The protocols used in the study were approved by the International Scientific Advisory Board and the Ethical Review Committee at Dasman Diabetes Institute, Kuwait. Written informed consent was obtained from participants before collecting blood samples. Identities of the participants were protected from public exposure, and samples/data were processed anonymously. All methods were performed in accordance with the relevant guidelines and regulations.
Selection of subjects for whole-exome sequencing
To capture the extent of exome variation in the entire Kuwaiti population, 291 healthy, unrelated native Kuwaiti individuals from the study cohorts used in our earlier studies were selected24,36,69,70. At the time of recruitment, all participants in this study were healthy and deemed free of Mendelian or rare genetic disorders, cognition or physical disability, mental retardation or chronic disorders, such as cancer. Distribution of the selected participants in three subgroups of Kuwaiti population24 was as follows: 109 in KWS (Saudi Arabian tribe ancestry), 126 in KWP (Persian ancestry) and 34 in KWB (nomadic Bedouin ancestry).
High-quality DNA samples were enriched for exomes using TruSeq Exome Enrichment kit and the Nextera Rapid Capture Exome kit (Illumina Inc. USA). The captured libraries were then clustered using TruSeq Paired Cluster Kit V3 (Illumina Inc. USA) and sequenced in HiSeq 2000 using Illumina’s Sequence by Synthesis technology as 100 paired-end reads.
Exome data analysis
The HugeSeq71 computational pipeline was used to automate the variant discovery process. Sequence reads were aligned to the reference human genome build hg19 using BWA72. Prior to variant calling, alignment files were processed using the Genome Analysis Toolkit (GATK)73. Post-alignment procedures included PCR duplicate removal, local realignment around known indels and base quality recalibration. Best practices for the GATK workflow were followed, and standard hard filtering parameters74,75 were used for variant discovery from the processed alignment files. Variant calling on each sample’s BAM file was performed using HaplotypeCaller followed by joint genotyping analysis of the resultant gVCFs to create raw SNV and indel VCFs. Variants called in the sequenced exomes were restricted to intervals covered by both TruSeq (163 samples) and Nextera (128 samples) Exome Enrichment kits. To improve the quality of the data set, the resulting variant call sets were filtered by setting sample variant thresholds at ≥10X depth, <180X depth and genotype quality of >20. Variants with allele balance of <30% were removed to filter out sites where the fraction of non-reference reads was too low. Hardy–Weinberg Equilibrium was assessed using an exact test, as defined by Wigginton et al.76, and excluded sites with p-values of <10−5. Lastly, all variants with a call rate of <90% were excluded. Thus, after the variant quality filtering steps, only the consensus of variants determined using both kits appeared in the final VCFs.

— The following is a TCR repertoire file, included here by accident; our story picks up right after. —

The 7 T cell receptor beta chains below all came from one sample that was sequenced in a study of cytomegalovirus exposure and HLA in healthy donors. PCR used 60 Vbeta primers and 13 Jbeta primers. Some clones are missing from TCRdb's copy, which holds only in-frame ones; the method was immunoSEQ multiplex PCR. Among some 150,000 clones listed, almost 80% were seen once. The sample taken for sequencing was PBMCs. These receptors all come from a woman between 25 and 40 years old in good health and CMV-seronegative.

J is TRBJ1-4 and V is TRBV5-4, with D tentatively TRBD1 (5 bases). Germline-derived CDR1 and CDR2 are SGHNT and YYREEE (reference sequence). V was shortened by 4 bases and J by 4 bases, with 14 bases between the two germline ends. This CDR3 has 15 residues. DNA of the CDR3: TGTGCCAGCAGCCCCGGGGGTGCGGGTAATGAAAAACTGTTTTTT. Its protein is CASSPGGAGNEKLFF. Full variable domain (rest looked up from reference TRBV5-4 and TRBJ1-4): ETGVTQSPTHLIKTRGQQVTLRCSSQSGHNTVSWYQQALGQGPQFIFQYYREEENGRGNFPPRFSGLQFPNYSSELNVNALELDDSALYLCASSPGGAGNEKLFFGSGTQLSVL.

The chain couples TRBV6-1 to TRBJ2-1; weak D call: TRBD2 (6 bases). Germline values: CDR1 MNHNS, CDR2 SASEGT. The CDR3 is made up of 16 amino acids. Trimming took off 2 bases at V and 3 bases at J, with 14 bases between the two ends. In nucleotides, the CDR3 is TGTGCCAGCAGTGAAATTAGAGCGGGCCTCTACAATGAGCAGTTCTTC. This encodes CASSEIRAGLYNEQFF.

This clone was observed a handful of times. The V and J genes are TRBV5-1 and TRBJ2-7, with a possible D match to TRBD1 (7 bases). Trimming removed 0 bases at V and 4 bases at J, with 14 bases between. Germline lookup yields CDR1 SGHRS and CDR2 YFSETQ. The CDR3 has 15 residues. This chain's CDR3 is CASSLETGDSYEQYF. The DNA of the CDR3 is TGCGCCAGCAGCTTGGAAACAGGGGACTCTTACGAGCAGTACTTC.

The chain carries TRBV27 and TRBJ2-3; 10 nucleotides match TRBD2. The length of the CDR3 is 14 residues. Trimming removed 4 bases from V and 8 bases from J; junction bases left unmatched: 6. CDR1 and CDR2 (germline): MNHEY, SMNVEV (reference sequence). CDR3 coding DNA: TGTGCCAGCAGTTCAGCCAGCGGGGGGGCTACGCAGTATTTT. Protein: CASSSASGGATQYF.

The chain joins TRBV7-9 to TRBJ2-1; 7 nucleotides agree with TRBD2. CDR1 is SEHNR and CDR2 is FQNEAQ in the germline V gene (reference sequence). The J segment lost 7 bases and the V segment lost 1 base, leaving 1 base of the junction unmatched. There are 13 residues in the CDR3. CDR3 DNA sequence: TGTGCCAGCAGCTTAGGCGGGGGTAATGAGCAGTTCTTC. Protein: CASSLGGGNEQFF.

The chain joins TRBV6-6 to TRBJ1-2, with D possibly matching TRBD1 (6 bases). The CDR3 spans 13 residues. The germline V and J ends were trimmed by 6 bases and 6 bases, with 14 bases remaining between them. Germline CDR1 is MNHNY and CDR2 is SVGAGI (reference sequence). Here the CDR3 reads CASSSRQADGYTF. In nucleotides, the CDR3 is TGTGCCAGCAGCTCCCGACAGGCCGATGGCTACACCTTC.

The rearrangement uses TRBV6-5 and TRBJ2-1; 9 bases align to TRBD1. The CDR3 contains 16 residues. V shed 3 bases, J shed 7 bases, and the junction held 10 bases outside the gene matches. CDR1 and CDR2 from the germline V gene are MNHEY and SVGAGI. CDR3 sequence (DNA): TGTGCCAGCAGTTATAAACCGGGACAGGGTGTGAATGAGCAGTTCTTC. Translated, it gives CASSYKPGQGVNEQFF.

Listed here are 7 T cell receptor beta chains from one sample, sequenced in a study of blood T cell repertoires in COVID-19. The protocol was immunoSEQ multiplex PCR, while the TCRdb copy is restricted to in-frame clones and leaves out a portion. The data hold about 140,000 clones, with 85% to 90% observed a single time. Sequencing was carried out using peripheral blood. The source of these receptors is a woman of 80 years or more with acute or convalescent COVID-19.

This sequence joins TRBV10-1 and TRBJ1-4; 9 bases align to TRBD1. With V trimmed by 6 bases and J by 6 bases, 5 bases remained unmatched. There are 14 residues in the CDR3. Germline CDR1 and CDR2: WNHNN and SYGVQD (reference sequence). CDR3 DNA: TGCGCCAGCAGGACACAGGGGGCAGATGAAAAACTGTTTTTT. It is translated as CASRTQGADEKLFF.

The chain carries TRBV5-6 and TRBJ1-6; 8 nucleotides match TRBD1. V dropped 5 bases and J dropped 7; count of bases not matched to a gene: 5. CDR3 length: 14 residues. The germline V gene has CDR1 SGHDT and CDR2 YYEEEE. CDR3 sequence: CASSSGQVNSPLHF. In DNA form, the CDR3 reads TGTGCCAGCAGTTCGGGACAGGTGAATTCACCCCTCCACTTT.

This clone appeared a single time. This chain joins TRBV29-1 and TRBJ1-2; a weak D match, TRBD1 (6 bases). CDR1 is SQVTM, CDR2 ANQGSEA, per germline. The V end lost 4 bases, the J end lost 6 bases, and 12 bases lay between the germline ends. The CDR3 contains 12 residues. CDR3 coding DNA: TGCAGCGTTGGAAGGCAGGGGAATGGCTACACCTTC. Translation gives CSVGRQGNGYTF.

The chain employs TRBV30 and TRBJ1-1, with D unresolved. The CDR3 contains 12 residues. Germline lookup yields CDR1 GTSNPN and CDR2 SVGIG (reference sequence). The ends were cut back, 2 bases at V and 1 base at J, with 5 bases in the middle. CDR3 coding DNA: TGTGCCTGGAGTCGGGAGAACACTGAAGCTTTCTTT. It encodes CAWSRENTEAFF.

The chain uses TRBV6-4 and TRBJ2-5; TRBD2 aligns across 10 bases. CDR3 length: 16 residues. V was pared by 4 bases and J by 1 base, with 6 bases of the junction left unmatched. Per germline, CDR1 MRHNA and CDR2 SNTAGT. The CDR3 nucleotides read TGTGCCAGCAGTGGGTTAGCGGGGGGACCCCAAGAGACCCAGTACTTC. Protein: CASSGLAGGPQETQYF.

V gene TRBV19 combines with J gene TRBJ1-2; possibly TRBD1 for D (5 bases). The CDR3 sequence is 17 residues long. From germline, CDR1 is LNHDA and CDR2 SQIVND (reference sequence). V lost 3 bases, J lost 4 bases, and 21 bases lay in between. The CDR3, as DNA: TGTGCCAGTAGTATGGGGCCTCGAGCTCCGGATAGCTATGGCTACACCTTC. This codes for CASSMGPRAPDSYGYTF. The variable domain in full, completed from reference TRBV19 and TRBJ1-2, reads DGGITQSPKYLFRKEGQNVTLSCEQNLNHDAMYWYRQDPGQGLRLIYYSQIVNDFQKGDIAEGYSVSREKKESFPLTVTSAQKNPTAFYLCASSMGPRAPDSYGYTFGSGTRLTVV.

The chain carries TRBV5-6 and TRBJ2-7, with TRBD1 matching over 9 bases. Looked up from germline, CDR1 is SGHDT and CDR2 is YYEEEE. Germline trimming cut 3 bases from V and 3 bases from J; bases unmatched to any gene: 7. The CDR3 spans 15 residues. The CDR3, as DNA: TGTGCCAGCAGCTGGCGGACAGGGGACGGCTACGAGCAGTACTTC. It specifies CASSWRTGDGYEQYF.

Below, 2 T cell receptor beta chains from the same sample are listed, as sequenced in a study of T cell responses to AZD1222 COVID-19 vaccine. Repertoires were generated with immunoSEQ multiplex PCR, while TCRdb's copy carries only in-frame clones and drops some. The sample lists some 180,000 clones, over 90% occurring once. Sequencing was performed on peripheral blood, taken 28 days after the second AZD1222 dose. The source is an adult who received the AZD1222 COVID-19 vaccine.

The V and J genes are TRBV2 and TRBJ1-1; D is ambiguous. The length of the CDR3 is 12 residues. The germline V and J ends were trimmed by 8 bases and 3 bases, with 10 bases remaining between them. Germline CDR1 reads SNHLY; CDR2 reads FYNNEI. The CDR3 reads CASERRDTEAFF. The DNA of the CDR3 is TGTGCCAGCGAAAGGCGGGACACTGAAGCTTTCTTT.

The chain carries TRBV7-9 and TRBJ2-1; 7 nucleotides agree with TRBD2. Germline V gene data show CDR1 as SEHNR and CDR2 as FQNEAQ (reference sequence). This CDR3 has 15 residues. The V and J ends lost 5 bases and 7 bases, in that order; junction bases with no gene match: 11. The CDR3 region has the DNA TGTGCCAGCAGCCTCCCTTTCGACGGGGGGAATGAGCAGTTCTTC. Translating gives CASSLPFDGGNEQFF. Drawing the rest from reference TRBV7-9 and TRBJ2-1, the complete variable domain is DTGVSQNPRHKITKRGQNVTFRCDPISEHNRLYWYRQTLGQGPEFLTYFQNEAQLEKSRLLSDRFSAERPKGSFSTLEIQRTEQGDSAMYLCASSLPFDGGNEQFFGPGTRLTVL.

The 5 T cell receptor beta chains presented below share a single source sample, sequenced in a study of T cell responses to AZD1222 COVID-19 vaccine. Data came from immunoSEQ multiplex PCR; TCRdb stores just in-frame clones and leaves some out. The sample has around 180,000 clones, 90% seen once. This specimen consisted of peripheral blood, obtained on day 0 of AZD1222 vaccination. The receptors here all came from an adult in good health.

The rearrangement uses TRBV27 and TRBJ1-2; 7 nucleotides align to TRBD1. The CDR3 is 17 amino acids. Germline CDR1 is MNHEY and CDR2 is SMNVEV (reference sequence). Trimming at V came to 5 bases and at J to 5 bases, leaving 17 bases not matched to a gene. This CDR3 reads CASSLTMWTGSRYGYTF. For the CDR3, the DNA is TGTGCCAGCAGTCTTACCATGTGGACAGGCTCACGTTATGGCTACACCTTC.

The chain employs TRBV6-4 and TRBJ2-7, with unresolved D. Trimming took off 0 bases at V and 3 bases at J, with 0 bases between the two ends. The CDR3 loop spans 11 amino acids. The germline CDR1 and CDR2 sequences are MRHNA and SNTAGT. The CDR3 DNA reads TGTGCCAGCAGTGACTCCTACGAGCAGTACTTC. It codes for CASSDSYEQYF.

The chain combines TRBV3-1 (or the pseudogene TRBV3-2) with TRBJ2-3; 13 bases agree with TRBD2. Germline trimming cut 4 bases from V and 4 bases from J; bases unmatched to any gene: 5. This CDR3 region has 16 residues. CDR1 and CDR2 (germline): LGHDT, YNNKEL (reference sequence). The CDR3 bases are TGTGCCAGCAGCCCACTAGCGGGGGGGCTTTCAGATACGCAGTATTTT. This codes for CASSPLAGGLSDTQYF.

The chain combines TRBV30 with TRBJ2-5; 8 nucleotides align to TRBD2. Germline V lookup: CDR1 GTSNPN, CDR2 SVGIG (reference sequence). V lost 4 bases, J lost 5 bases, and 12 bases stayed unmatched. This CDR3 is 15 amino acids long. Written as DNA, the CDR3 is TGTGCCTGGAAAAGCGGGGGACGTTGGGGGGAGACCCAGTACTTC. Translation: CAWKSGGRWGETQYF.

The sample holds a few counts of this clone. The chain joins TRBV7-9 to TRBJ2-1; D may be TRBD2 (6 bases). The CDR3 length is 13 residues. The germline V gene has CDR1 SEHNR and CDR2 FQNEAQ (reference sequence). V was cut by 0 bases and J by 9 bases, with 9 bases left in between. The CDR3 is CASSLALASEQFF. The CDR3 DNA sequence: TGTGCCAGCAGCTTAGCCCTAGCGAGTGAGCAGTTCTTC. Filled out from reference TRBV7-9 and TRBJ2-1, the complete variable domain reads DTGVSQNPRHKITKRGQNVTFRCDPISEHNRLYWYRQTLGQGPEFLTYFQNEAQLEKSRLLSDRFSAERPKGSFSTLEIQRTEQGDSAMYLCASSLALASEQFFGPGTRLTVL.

Classifying the variants
The Ensembl genome database build 75 was used as reference for gene annotation. SNP Variation Suite (SVS) v8.7.1 from Golden Helix Inc77 was used to derive functional classifications of the identified variants. The identified SNVs and indels were categorised as ‘known’ and ‘novel’ based on the content of the single-nucleotide polymorphism database of dbSNP14678. Variants already reported in dbSNP146 were annotated as ‘known’, and the others were annotated as ‘novel’. Variants observed in only a single exome from the study cohort and not seen in 1KGP or GME data sets were annotated as ‘personal’. Variants (excluding the ‘personal’) that were not observed in 1KGP phase 3 data were annotated as ‘population-specific’, and population-specific variants observed in more than one exome from the study cohort were annotated as ‘population-specific polymorphic’ variants. Variants leading to stop gain, stop loss, frameshift and damage in splice sites were annotated to cause LoF (loss of function). Variants were classified as ‘rare’ if MAF was <1% (personal variants were not considered as rare), as ‘low-frequency’ if MAF was 1–5% and as ‘common’ if MAF was ≥5%.
Principal component analysis of the merged set of exome variants from Kuwaiti and global populations
The 1KGP phase 3 exomes of 2,504 individuals from 26 populations, covering the four continents of Asia, Africa, America and Europe and 100 exomes of Qatari individuals44 were considered along with Kuwaiti exomes. An LD-pruned (LD threshold of 0.5) data set of 20,215 variants (having MAF of ≥5%) observed in all three Kuwaiti subgroups and the regional and global populations was created. Golden Helix SVS software v8.7.1 was used to perform principal component analysis with the merged data set.
pF ST likelihood ratio tests: Comparison of allele frequency distribution among the Kuwaiti population subgroups
Reference alleles and alternate alleles were binned to set the standard for ‘Kuwaiti exome’. In order to detect alleles driving differentiation among the three Kuwaiti subpopulation groups of KWP, KWS and KWB, pFST likelihood ratio tests79 for allele frequency differences in autosomal variants (filtered for missingness rate and deviation from Hardy–Weinberg equilibrium) were performed.
Identification of SNVs with significant differences (SAFD variants) in allele frequencies between Kuwaiti and global populations